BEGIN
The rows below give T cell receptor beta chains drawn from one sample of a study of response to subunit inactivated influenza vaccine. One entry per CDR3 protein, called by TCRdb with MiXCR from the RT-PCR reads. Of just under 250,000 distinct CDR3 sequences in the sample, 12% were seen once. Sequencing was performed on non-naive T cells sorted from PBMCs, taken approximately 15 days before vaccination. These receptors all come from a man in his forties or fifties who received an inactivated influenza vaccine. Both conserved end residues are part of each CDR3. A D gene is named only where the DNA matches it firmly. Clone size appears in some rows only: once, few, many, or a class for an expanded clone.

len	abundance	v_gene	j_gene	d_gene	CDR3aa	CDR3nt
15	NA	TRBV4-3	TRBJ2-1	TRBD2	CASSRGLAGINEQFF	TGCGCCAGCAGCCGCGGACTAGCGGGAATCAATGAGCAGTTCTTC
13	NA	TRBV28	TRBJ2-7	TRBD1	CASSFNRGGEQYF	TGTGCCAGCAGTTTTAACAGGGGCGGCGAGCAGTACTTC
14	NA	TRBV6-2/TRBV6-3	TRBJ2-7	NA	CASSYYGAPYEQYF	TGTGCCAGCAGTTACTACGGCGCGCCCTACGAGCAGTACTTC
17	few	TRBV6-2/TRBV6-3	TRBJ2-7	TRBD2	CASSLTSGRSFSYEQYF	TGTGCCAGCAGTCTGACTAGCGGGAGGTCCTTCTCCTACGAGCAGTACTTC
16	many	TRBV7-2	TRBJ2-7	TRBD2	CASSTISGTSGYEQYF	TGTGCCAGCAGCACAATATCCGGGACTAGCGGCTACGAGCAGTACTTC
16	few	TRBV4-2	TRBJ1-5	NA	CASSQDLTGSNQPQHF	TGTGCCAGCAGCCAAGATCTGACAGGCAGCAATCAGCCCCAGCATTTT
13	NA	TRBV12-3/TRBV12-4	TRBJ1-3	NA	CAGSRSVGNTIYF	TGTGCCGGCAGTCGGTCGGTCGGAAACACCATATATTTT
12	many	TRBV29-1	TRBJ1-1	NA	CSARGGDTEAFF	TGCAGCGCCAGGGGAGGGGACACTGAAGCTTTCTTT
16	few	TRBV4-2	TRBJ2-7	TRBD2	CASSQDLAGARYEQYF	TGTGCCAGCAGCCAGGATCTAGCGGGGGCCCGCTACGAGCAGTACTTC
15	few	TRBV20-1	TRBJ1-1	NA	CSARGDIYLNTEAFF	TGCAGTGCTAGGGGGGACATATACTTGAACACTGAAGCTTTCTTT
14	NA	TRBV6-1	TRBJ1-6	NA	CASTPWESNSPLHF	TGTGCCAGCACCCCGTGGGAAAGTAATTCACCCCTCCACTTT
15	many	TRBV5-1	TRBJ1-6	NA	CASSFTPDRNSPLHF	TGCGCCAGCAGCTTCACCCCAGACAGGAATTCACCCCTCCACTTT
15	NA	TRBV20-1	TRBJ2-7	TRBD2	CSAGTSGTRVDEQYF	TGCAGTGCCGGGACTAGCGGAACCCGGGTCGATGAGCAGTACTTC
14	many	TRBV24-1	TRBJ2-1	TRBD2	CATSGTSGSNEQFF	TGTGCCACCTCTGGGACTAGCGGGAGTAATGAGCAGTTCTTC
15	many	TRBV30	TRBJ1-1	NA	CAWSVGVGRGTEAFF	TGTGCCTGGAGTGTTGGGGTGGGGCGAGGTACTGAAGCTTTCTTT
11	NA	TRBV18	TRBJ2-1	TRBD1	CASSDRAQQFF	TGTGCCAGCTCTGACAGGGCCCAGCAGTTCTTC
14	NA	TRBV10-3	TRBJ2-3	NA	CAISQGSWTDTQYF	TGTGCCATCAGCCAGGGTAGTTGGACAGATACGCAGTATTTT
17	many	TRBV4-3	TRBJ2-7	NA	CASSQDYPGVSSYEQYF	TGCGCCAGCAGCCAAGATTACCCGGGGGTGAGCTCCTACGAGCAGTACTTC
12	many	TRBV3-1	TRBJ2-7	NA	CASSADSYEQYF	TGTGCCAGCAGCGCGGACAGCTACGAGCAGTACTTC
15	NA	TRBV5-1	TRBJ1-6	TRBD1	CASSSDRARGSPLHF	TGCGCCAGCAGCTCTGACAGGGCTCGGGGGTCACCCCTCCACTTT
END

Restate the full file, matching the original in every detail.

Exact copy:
The rows below give T cell receptor beta chains drawn from one sample of a study of response to subunit inactivated influenza vaccine. One entry per CDR3 protein, called by TCRdb with MiXCR from the RT-PCR reads. Of just under 250,000 distinct CDR3 sequences in the sample, 12% were seen once. Sequencing was performed on non-naive T cells sorted from PBMCs, taken approximately 15 days before vaccination. These receptors all come from a man in his forties or fifties who received an inactivated influenza vaccine. Both conserved end residues are part of each CDR3. A D gene is named only where the DNA matches it firmly. Clone size appears in some rows only: once, few, many, or a class for an expanded clone.

len	abundance	v_gene	j_gene	d_gene	CDR3aa	CDR3nt
15	NA	TRBV4-3	TRBJ2-1	TRBD2	CASSRGLAGINEQFF	TGCGCCAGCAGCCGCGGACTAGCGGGAATCAATGAGCAGTTCTTC
13	NA	TRBV28	TRBJ2-7	TRBD1	CASSFNRGGEQYF	TGTGCCAGCAGTTTTAACAGGGGCGGCGAGCAGTACTTC
14	NA	TRBV6-2/TRBV6-3	TRBJ2-7	NA	CASSYYGAPYEQYF	TGTGCCAGCAGTTACTACGGCGCGCCCTACGAGCAGTACTTC
17	few	TRBV6-2/TRBV6-3	TRBJ2-7	TRBD2	CASSLTSGRSFSYEQYF	TGTGCCAGCAGTCTGACTAGCGGGAGGTCCTTCTCCTACGAGCAGTACTTC
16	many	TRBV7-2	TRBJ2-7	TRBD2	CASSTISGTSGYEQYF	TGTGCCAGCAGCACAATATCCGGGACTAGCGGCTACGAGCAGTACTTC
16	few	TRBV4-2	TRBJ1-5	NA	CASSQDLTGSNQPQHF	TGTGCCAGCAGCCAAGATCTGACAGGCAGCAATCAGCCCCAGCATTTT
13	NA	TRBV12-3/TRBV12-4	TRBJ1-3	NA	CAGSRSVGNTIYF	TGTGCCGGCAGTCGGTCGGTCGGAAACACCATATATTTT
12	many	TRBV29-1	TRBJ1-1	NA	CSARGGDTEAFF	TGCAGCGCCAGGGGAGGGGACACTGAAGCTTTCTTT
16	few	TRBV4-2	TRBJ2-7	TRBD2	CASSQDLAGARYEQYF	TGTGCCAGCAGCCAGGATCTAGCGGGGGCCCGCTACGAGCAGTACTTC
15	few	TRBV20-1	TRBJ1-1	NA	CSARGDIYLNTEAFF	TGCAGTGCTAGGGGGGACATATACTTGAACACTGAAGCTTTCTTT
14	NA	TRBV6-1	TRBJ1-6	NA	CASTPWESNSPLHF	TGTGCCAGCACCCCGTGGGAAAGTAATTCACCCCTCCACTTT
15	many	TRBV5-1	TRBJ1-6	NA	CASSFTPDRNSPLHF	TGCGCCAGCAGCTTCACCCCAGACAGGAATTCACCCCTCCACTTT
15	NA	TRBV20-1	TRBJ2-7	TRBD2	CSAGTSGTRVDEQYF	TGCAGTGCCGGGACTAGCGGAACCCGGGTCGATGAGCAGTACTTC
14	many	TRBV24-1	TRBJ2-1	TRBD2	CATSGTSGSNEQFF	TGTGCCACCTCTGGGACTAGCGGGAGTAATGAGCAGTTCTTC
15	many	TRBV30	TRBJ1-1	NA	CAWSVGVGRGTEAFF	TGTGCCTGGAGTGTTGGGGTGGGGCGAGGTACTGAAGCTTTCTTT
11	NA	TRBV18	TRBJ2-1	TRBD1	CASSDRAQQFF	TGTGCCAGCTCTGACAGGGCCCAGCAGTTCTTC
14	NA	TRBV10-3	TRBJ2-3	NA	CAISQGSWTDTQYF	TGTGCCATCAGCCAGGGTAGTTGGACAGATACGCAGTATTTT
17	many	TRBV4-3	TRBJ2-7	NA	CASSQDYPGVSSYEQYF	TGCGCCAGCAGCCAAGATTACCCGGGGGTGAGCTCCTACGAGCAGTACTTC
12	many	TRBV3-1	TRBJ2-7	NA	CASSADSYEQYF	TGTGCCAGCAGCGCGGACAGCTACGAGCAGTACTTC
15	NA	TRBV5-1	TRBJ1-6	TRBD1	CASSSDRARGSPLHF	TGCGCCAGCAGCTCTGACAGGGCTCGGGGGTCACCCCTCCACTTT